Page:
You would think this is a fireable offense. But these cops fought the punishment.
Two police officers didn’t respond to an urgent call for backup. They were at the location. But they claimed music blasting outside their patrol car meant they didn’t hear the radio.
That sort of made sense, but something about it bothered their sergeant.
So he checked their cruiser’s digital in-car video system (DICVS).
The Shocking Truth
The video showed they heard the call for backup. It showed they discussed whether to respond and decided, “Aw, screw it.” And they were playing Pokémon Go while on duty five minutes later.
Fired, they sued to allege the city illegally used the DICVS recording as evidence against them.
They also claimed the sergeant violated the state’s Public Safety Officers Procedural Bill of Rights Act (PSOPBRA). They said he should not have questioned them without giving them the chance to have their lawyers present.
But the trial court found for the city. A state appeals court affirmed the judgment.
Homicide, Robbery Calls in Progress
On April 15, 2017, Louis Lozano and Eric Mitchell were Los Angeles Police Department (LAPD) patrol officers. Sgt. Jose Gomez was their supervisor.
That day, the division got more calls than it had police cars to respond.
The patrol’s commanding officer, a captain, was en route to a homicide when the radio announced a robbery in progress at a Macy’s he could see from his car. He also saw a police car tucked back in an alley. It didn’t respond to the radio call. He assumed it might be from a different division on a different radio frequency.
The captain radioed in that he was responding to the robbery. He soon saw the other police car drive away.
At the watch commander’s office, Gomez saw from the board that Lozano and Mitchell’s squad car was at the scene. Gomez radioed to ask them to respond to the mall to help the captain. He got no response.
Sergeant Follows Up
Later that day, Gomez asked Lozano and Mitchell if they’d heard the call for backup. They said they did not. The added that there was loud music and other noise coming from a nearby park.
Gomez told them that they had to listen to the radio. He said if they couldn’t hear, they should move to a place where they could.
When it still bothered Gomez the next day, he reviewed the DICVS recording from their car.
It revealed that their car was the one in the alley and they had discussed the radio call. Mitchell had laughingly said about the captain, “I don’t want to be his help,” and they left.
Also, after the second attempt to contact them, they discussed calling in.
Mitchell said, “It’s up to you. … I don’t want them to think we’re not paying attention to the radio.”
Lozano responded, “Aw, screw it.”
The discovery triggered a misconduct investigation.
After carefully listening to the DICVS recording many times, the investigator realized they were playing Pokémon Go five minutes after the “Aw, screw it” remark.
The augmented reality game, played on smart phones, alerts players to go to real locations to encounter virtual creatures called Pokémon. Players then have to get to the location in time for a creature to appear on a player’s phone so that the player can virtually engage with it.
Mitchell told Lozano that “Snorlax” had “just popped up” at “46th and Leimert[.]” For the next 20 minutes or so, they discussed Pokémon Go as they drove to different places.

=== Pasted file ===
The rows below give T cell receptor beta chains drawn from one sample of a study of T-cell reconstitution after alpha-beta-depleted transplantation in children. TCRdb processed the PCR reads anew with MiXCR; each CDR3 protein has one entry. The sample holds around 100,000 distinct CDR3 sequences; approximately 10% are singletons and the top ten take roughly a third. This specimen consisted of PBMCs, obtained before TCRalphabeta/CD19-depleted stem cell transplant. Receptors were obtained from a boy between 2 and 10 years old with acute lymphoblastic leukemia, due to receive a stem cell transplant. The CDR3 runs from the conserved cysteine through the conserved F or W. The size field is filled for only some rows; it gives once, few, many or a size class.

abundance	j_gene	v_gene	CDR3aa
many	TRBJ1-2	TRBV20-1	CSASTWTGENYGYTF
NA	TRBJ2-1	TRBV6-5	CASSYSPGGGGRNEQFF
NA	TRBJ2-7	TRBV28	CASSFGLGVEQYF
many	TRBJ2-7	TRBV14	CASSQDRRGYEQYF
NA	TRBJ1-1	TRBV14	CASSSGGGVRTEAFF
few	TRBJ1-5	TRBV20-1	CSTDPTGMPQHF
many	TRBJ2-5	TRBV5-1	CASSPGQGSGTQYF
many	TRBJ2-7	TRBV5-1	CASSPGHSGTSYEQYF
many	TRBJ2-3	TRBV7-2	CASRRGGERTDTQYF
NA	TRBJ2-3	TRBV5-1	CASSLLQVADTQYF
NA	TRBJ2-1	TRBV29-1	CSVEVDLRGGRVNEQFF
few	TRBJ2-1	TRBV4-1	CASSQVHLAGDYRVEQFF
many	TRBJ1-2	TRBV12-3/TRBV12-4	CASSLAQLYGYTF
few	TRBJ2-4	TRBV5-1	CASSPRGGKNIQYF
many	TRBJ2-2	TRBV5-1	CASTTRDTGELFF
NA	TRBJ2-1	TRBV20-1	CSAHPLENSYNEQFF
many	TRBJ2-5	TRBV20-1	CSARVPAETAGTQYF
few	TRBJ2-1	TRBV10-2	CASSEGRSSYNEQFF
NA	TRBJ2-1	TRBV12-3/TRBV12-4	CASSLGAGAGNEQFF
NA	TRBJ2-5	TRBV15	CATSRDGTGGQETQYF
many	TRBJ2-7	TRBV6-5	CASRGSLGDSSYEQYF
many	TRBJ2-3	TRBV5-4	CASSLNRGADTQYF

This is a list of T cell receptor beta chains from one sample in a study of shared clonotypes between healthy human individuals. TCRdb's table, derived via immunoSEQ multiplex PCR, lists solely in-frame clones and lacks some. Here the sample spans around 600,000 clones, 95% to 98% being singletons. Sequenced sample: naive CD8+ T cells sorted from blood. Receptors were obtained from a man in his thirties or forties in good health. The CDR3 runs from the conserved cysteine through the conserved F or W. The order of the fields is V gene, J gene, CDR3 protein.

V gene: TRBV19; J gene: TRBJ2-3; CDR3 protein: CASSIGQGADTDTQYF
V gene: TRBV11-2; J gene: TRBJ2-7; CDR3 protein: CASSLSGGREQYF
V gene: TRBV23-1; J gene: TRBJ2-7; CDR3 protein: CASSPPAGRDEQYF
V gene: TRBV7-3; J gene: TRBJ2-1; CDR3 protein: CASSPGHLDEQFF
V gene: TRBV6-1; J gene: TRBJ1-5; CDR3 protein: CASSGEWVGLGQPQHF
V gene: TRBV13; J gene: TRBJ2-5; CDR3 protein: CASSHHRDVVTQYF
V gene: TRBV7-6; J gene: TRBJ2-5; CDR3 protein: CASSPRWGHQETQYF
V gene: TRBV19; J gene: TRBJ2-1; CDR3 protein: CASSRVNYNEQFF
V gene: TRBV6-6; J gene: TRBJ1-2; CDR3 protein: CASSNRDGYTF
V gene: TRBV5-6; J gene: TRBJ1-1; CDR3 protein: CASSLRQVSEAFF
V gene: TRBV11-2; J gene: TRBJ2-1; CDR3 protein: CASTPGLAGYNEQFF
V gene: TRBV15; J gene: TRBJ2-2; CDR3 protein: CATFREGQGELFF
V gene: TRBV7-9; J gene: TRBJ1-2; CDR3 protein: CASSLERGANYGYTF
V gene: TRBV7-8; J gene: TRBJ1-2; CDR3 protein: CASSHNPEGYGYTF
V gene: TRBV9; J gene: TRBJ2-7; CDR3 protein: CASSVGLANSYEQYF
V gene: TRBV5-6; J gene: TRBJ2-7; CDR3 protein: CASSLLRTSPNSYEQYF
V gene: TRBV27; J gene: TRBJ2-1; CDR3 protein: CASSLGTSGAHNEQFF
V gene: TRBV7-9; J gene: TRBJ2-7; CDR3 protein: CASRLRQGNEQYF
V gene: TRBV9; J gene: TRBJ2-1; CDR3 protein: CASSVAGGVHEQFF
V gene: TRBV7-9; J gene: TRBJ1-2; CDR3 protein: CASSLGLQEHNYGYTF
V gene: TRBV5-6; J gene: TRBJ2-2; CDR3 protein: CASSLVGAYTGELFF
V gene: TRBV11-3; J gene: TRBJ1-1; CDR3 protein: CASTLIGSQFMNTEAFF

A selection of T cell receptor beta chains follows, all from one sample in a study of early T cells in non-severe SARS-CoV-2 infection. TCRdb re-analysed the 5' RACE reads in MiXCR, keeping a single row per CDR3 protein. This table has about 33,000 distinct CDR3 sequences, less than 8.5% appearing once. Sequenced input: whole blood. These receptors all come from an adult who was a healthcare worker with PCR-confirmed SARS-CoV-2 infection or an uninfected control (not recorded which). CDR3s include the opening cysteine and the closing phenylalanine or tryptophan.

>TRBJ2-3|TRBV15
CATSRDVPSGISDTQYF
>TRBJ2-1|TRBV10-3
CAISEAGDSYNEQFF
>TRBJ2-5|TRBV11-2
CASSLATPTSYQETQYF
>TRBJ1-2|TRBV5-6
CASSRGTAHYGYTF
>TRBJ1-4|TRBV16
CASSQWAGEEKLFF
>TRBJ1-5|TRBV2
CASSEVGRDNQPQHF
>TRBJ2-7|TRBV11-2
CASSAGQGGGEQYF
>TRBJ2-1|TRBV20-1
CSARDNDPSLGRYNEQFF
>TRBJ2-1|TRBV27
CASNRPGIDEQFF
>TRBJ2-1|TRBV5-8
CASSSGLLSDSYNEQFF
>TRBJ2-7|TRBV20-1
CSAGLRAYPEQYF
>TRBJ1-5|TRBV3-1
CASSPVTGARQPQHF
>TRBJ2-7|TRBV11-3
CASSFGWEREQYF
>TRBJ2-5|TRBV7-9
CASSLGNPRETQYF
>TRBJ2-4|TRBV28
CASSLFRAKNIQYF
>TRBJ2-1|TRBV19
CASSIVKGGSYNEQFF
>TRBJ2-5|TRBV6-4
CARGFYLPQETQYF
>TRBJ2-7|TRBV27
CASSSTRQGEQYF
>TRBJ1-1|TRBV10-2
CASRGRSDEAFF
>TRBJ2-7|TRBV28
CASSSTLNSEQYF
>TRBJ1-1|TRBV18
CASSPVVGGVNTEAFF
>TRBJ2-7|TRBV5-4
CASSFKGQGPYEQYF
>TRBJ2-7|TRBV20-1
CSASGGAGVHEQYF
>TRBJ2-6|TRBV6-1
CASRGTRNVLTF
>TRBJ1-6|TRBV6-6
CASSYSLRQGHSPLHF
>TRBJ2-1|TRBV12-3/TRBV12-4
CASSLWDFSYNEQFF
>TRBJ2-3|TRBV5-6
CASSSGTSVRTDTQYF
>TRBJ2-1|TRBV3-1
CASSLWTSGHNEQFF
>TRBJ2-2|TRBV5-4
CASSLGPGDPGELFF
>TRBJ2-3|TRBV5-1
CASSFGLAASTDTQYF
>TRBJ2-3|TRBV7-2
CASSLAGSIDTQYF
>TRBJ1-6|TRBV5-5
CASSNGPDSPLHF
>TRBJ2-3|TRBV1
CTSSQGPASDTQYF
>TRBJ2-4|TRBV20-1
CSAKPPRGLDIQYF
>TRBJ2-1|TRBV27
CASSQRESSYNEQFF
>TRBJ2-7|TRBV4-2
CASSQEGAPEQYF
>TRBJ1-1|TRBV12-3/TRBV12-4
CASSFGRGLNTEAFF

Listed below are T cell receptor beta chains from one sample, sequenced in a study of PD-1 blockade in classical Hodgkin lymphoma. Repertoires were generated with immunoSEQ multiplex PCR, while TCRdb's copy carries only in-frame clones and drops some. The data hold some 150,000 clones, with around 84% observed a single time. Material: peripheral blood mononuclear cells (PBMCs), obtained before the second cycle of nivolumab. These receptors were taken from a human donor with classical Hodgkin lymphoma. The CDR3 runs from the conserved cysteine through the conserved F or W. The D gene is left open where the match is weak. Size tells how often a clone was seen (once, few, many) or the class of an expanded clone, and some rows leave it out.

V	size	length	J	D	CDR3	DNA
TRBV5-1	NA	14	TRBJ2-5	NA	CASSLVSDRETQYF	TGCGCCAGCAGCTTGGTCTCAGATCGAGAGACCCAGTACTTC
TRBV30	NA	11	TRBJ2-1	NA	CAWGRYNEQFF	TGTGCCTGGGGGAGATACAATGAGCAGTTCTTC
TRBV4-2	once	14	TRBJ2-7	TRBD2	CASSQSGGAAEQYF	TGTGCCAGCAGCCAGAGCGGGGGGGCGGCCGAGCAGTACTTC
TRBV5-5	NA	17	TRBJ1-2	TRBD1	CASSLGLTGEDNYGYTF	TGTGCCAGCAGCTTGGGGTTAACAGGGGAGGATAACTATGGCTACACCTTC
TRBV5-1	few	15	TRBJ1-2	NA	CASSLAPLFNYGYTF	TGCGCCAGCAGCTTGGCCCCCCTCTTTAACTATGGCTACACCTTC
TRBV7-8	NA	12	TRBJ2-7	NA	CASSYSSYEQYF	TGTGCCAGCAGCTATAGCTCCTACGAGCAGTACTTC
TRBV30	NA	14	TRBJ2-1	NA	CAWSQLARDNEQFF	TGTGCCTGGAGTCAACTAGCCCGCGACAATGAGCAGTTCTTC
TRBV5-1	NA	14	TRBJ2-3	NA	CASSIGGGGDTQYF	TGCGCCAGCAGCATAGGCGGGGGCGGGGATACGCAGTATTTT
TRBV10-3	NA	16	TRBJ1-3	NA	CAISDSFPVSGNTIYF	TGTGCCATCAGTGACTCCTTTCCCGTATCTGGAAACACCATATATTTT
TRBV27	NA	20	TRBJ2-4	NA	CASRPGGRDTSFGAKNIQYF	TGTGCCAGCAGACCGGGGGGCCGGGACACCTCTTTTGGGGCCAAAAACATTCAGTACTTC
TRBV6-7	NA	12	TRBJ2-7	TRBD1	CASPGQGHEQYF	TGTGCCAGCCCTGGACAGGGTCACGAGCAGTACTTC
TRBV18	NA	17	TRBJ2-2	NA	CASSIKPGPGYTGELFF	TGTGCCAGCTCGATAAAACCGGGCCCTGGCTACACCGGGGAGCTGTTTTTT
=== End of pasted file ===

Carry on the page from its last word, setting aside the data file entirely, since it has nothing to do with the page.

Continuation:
After Mitchell caught the Snorlax they agreed to “[g]o get the Togetic” – and did.
As they drove back to patrol, Mitchell said, “I got you a new Pokémon today, dude.”
Board Finds They Violated Public Trust
The officers had a hearing in front of the LAPD’s board of rights. The board found them guilty of not responding to the robbery-in-progress call; making misleading statements to Gomez; not responding when their unit was called; playing Pokémon Go on patrol; and making false statements to the investigator.
Finding they were also dishonest throughout the hearing; had “demonstrated … disdain” toward the captain; violated public trust by playing a game on duty; and that their behavior was “inconsistent with the values and principles expected of our police officers[,]” the board recommended termination.
Fired, the former officers challenged their termination in state court.
Board Properly Applied the Law
Under California law, a court could overturn the agency decision if the agency didn’t comply with the law – and the former officers argued it violated local law and the PSOPBRA. A trial court found the agency didn’t. An appeals court affirmed the judgment.
Lozano and Mitchell argued the city used the DICVS recording of their “private conversations” in violation of a special order, the city charter and a penal code section.
The courts found the former officers misconstrued those provisions – and that their PSOPBRA claim failed.
Protections that agencies must provide officers under the PSOPBRA include having a representative present when an interrogation “focuses on matters that are likely to result in” discipline.
But the PSOPBRA specifies this protection does not apply to an interrogation “in the normal course of duty” or to a supervisor’s “counseling, instruction, or informal verbal admonishment” – which describes what Gomez did here. The court upheld the LAPD’s termination of Lozano and Mitchell.
Lozano v. City of Los Angeles, No. B307412, 2022 WL 71705 (Cal. Ct. App. 1/7/22).